A person could get whiplash trying to keep up with what’s going on with the GOP’s changing attitudes toward same-sex marriage! Last week, the first-ever GOP sponsor of a marriage equality bill emerged in the form of Minnesota State Senator Branden Petersen. In response, the National Organization for Marriage came out swinging on Monday, making this statement:
“Republicans like Branden Petersen don’t realize that not only is voting to redefine marriage a terrible policy, it is also a career-ending vote for a Republican. NOM will do everything in our power to defeat any Republican who votes in favor of same-sex marriage. Legislators need look no further than what happened to GOP Senators in New York. Four of them were responsible for passing gay marriage. We helped take out three of those Senators by repeatedly informing their constituents of their betrayal on marriage. They are now out of office. We will not hesitate to do the same thing in Minnesota.”
But by the end of Monday, yet another development–perhaps the most significant one yet–had occurred. According to the New York Times, seventy-five prominent Republicans signed a legal brief to be submitted to the U.S. Supreme Court, stating that marriage is a constitutional right for all people, whatever their sexual orientation. The position bucks the party line, including the position of House Speaker John Boehner and other Republican Congressmen who recently increased funding to defend the 1996 Defense of Marriage Act (DOMA) that defines marriage as between one man and one woman.
The brief, to be filed with SCOTUS this week, is intended to bolster the case against California’s Proposition 8. Proposition 8 was a ballot initiative that banned same-sex marriage in the state. The Supreme Court will hear arguments on whether to strike down the voter initiative in March, followed by another gay rights case that challenges the constitutionality of DOMA. The signatories of the brief include two current members of Congress, former top advisers to George W. Bush, four former governors like Jon B. Huntsman, Jr. of Utah, former candidate for California governor, Meg Whitman, and several scores of others.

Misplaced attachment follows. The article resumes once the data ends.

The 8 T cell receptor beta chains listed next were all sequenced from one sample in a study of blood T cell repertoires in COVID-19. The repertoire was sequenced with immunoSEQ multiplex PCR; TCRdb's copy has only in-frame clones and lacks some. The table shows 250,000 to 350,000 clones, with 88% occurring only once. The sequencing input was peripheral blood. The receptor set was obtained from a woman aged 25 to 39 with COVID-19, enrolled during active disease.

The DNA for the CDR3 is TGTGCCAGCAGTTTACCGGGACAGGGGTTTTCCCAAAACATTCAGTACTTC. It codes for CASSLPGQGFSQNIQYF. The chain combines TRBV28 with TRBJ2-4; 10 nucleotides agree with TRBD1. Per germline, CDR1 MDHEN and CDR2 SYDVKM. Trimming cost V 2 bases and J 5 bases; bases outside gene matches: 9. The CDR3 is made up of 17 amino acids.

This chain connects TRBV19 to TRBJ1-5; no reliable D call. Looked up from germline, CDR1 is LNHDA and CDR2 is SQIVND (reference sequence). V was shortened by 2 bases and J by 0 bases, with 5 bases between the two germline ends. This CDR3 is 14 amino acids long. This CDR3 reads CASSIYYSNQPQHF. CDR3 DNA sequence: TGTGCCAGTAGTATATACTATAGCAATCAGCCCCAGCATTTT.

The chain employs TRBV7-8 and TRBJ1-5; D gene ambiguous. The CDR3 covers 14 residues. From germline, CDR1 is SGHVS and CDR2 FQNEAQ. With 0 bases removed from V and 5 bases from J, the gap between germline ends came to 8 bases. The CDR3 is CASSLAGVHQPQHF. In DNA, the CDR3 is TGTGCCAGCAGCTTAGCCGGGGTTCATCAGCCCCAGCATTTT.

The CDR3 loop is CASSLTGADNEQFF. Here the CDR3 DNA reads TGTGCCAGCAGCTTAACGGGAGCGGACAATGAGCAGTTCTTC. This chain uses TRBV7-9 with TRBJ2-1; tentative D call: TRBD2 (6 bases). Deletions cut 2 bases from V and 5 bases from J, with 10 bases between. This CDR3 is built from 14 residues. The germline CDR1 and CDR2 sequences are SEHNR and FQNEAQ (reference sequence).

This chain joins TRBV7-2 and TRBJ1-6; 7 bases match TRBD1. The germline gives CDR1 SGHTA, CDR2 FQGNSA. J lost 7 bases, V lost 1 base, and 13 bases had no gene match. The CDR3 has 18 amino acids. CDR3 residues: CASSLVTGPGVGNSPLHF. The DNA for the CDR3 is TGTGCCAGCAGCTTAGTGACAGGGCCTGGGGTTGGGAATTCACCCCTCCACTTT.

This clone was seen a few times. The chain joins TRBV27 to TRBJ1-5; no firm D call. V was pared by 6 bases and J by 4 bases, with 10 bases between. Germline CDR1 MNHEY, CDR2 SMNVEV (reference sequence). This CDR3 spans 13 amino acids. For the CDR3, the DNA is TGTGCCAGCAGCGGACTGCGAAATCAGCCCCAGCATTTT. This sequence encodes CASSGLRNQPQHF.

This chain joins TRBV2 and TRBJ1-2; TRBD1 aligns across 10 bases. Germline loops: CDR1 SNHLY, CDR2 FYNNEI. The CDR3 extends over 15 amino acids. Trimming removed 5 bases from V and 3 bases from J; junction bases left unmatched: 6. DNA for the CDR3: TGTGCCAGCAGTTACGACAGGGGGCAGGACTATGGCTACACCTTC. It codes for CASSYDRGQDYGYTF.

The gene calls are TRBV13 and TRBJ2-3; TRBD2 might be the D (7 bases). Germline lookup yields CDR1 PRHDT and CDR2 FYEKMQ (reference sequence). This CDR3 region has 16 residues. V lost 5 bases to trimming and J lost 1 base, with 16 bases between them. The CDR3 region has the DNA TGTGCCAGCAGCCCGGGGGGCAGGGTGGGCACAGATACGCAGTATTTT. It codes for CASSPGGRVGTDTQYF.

The basic argument contained in the brief is that acknowledging the validity of same-sex marriage promotes the conservative values of limited government and individual freedom. In addition, it strengthens families by allowing the children of such unions to grow up in two-parent homes. Ken Mehlman, former chairman of the Republican National Committee, recently out-of the-closet gay, and board member of the American Foundation for Equal Rights, put it this way:
“We are trying to say to the court that we are judicial and political conservatives, and it is consistent with our values and philosophy for you to overturn Proposition 8.” [Source]
Signatory Margaret Hoover, an author and Republican political strategist, said in an interview with the NY Times:
“We can’t be exclusionary in regard to these social issues.”
[To view video of Margaret Hoover interview at The New York Times, click here.]
And that’s where the handwriting is on the wall for the GOP, regardless of traditionalists like John Boehner. The newspaper cites recent polls that say 70 percent of voters under the age of 30 support same-sex marriage. No one can deny the reality that the young are the future–of the party and of the country. To exclude them from consideration would be political suicide.
But the person that the signatories to the brief most want to convince of the discrimination issues, currently sits on the Supreme Court. Tom Goldstein, lawyer and publisher of Scotusblog, says:
“The person who is going to decide this case, if it’s going to be close, is going to be a conservative justice who respects traditional marriage but nonetheless is sympathetic to the claims that this is just another form of hatred. If you’re trying to persuade someone like that, you can’t persuade them from the perspective of gay rights advocacy.” [Source]
Perhaps someone looking to guarantee that he leaves a legacy. John Roberts, anyone?